In the editorial planning process, all the space in a magazine or e-newsletter is usually allocated to content, advertisements or in-house promotions. However, sometimes during the process, allocations may change. Perhaps an article that was planned for the issue is rejected during the initial review cycle. The article either wasn’t up to the quality level expected, or when all the content was reviewed together, it was repetitive or didn’t fit with the theme. Now, all of a sudden, there is an extra space in an issue and little time to fill the space.

Here are several options for unexpected space:

  • Keep a file of backup articles that are ready to go.
  • Have go-to writers who can quickly provide content.
  • Create a “resting space” with a quotation and an image.
  • Have a stock of in-house promotions already prepared.
  • Spread out design for an existing article.

Having a contingency plan for how to use extra space in a magazine or e-newsletter can result in higher quality outcomes, since alternatives are thought through in advance, rather than in a last-minute scramble.

Editorial Strategy: Flexibility vs. Planning

Editorial decision-makers are continually faced with the issue of how strictly to stick to an editorial plan and how often to veer from the plan to incorporate relevant content that connects with events in the world. With print publications, editorial planning ensures that the organization holds its voice in a consistent way. However, with social media and the need to be connecting daily with constituents via Facebook and Twitter, an artful combination of flexibility and planning is essential.

The planned aspect of content is a way to cover a variety of topics that all relate to the core brand, without neglecting some important aspect of the organization. The flexible side of content management means that there needs to be space within the plan to respond to occurrences in the greater community that impact constituents. An organization that doesn’t have any flexibility in content can be seen as irrelevant. At the same time, an organization without any content planning discipline can experience voice creep and lack of clarity on key messages.

For instance, when a news event occurs that impacts an audience segment, people expect an organization to comment on the event. If everyone is “talking” about an event in social media, and it relates to your constituency, but you aren’t talking about it, then you are not being relevant to the conversation. At the some time, some regular portion of organizational content online should not just follow news but to create news and content that people will start talking about. Planned editorial content spread across time is the way that your organization can shape and drive the conversation, putting forth content consistent with the values and goals of the organization.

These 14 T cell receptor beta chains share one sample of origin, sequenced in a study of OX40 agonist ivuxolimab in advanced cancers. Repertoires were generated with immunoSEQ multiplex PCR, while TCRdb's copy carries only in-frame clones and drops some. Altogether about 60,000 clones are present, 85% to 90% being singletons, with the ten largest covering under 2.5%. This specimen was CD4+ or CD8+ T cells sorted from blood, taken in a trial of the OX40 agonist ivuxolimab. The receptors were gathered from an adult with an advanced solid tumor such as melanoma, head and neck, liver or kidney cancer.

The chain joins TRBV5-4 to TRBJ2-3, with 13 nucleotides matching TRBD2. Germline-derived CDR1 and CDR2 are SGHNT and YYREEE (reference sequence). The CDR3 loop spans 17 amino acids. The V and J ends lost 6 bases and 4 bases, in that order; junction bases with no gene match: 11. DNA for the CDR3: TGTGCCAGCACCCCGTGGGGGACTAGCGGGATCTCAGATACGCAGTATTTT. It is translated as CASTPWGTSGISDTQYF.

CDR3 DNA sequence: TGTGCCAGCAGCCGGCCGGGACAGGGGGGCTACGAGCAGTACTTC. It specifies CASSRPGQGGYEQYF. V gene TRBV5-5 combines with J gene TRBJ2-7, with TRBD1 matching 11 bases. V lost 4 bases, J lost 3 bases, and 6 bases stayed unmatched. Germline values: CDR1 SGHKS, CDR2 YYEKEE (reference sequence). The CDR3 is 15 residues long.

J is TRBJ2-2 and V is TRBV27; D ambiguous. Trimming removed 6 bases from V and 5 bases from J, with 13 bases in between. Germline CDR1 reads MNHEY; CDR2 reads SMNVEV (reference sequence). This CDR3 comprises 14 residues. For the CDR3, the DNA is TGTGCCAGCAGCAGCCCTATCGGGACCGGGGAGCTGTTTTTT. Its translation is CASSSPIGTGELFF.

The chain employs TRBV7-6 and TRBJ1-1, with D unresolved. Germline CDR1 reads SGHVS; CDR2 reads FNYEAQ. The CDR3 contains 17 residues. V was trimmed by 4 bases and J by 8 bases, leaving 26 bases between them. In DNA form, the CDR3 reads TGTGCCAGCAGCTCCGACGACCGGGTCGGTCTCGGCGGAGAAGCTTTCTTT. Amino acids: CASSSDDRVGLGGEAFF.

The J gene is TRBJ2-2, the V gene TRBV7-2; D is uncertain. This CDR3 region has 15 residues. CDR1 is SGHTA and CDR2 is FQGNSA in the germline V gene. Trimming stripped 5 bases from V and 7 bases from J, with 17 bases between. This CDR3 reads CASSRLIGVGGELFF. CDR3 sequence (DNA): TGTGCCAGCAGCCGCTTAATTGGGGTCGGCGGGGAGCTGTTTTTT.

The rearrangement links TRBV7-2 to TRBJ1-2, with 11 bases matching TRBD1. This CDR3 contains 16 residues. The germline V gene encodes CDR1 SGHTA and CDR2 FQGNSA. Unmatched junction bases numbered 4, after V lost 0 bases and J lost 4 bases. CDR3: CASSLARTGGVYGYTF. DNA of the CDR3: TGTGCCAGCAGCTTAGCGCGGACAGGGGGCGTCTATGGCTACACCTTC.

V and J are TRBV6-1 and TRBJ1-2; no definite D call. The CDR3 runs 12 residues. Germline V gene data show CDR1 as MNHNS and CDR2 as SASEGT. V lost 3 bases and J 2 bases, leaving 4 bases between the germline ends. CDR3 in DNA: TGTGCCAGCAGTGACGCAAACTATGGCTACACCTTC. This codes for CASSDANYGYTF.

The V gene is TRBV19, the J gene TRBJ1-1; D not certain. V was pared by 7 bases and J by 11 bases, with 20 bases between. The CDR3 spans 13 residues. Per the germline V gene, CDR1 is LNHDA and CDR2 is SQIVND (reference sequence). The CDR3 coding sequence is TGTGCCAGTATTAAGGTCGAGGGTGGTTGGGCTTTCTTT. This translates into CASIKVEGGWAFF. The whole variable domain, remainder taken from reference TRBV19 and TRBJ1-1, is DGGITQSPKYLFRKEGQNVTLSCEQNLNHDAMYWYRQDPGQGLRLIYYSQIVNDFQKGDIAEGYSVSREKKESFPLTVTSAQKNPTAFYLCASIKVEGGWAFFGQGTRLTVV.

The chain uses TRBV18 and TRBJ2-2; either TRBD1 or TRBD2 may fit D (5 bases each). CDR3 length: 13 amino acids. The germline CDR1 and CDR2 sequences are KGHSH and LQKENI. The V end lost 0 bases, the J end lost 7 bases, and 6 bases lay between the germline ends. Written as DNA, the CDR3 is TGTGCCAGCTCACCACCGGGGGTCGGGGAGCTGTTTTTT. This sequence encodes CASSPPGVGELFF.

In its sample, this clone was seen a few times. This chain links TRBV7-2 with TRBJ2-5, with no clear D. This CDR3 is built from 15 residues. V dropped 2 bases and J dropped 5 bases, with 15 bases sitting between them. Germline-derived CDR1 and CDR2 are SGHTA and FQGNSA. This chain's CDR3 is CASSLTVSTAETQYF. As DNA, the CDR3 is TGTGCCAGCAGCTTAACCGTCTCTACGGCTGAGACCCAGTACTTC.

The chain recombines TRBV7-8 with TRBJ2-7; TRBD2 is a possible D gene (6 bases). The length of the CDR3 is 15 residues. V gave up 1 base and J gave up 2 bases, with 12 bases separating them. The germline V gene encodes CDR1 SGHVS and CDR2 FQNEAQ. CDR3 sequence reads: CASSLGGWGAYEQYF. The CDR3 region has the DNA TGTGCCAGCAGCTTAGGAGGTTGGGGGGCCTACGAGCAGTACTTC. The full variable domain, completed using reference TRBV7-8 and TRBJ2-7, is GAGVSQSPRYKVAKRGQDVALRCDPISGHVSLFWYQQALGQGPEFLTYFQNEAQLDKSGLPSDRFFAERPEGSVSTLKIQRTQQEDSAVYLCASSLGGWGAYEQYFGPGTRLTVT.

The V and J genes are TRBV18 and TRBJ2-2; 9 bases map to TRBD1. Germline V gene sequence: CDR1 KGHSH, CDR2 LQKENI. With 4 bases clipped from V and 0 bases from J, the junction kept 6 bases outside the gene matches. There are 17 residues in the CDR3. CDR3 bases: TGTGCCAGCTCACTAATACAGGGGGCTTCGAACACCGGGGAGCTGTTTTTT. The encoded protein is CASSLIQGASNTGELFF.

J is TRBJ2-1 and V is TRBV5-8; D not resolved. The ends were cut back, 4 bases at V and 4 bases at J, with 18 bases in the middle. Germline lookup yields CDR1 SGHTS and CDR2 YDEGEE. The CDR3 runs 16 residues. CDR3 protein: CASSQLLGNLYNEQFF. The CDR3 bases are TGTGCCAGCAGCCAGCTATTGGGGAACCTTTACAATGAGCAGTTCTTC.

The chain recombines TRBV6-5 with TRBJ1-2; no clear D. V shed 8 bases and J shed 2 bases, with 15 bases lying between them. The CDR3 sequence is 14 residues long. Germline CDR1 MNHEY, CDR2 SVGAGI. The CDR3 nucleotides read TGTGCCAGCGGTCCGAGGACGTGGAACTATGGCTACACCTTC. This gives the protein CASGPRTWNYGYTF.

The art of editorial content management is in the careful balance of flexibility and planning. One without the other is either irrelevant or undisciplined. Wise editors balance flexibility and planning, and are continually evaluating past messages for what they contribute to the overall organizational content strategy.

Take a Break

March is a high volume editorial month in my world. In addition to the regular quarterly issue of MomSense magazine that went to print yesterday, our annual special edition went to print earlier this month. And many other departments have projects that need my editorial eyes at the same time. So some days my editorial brain is definitely taxed.

Here are some practices I have found to be useful in keeping up quality standards in a high-volume editorial cycle:

  • Taking physical breaks – getting out of my chair, walking to the kitchen for a glass of water, sticking my head outside to get some sun – sometimes even 10 minutes can refresh my brain and help keep me sharp.
  • Switching editorial style – going from the computer screen to paper-based editing is often enough to give me a fresh perspective.
  • Planning my day – I am definitely sharper in the morning than the afternoon, so I try to queue up projects in a way that uses my best time for the most intense brain work.
  • Watching my attitude – I know I need to take a break when I find myself accepting mediocre word choices or inconsistent grammar just because it would be simpler to have fewer changes in a rush project.
  • Pausing when I am tempted to push too fast to get another page done – sometimes I am tempted to start on one more page in the few minutes I might have before a meeting rather than saving the file and coming back later.
  • Saying no – this is the hardest but often the most important step to keep high quality. Rather than an outright “no,” I might suggest an alternate time: “I want to do a quality job on this extra project. I can’t have it done by 10 am today, but I can finish it by 1 pm.”

In addition to the practical tips that I often implement, the most important way to keep myself sharp is to build margin into my schedule. This is true for editorial project planning and also overall life planning. Something will go wrong during a project, and while I can’t plan for exactly what will go wrong, if I have left some space in the schedule for breathing, then I can more easily accommodate issues that come up. And after a very busy month of editing, a day off to enjoy fresh air is the best way to rejuvenate myself for the next project.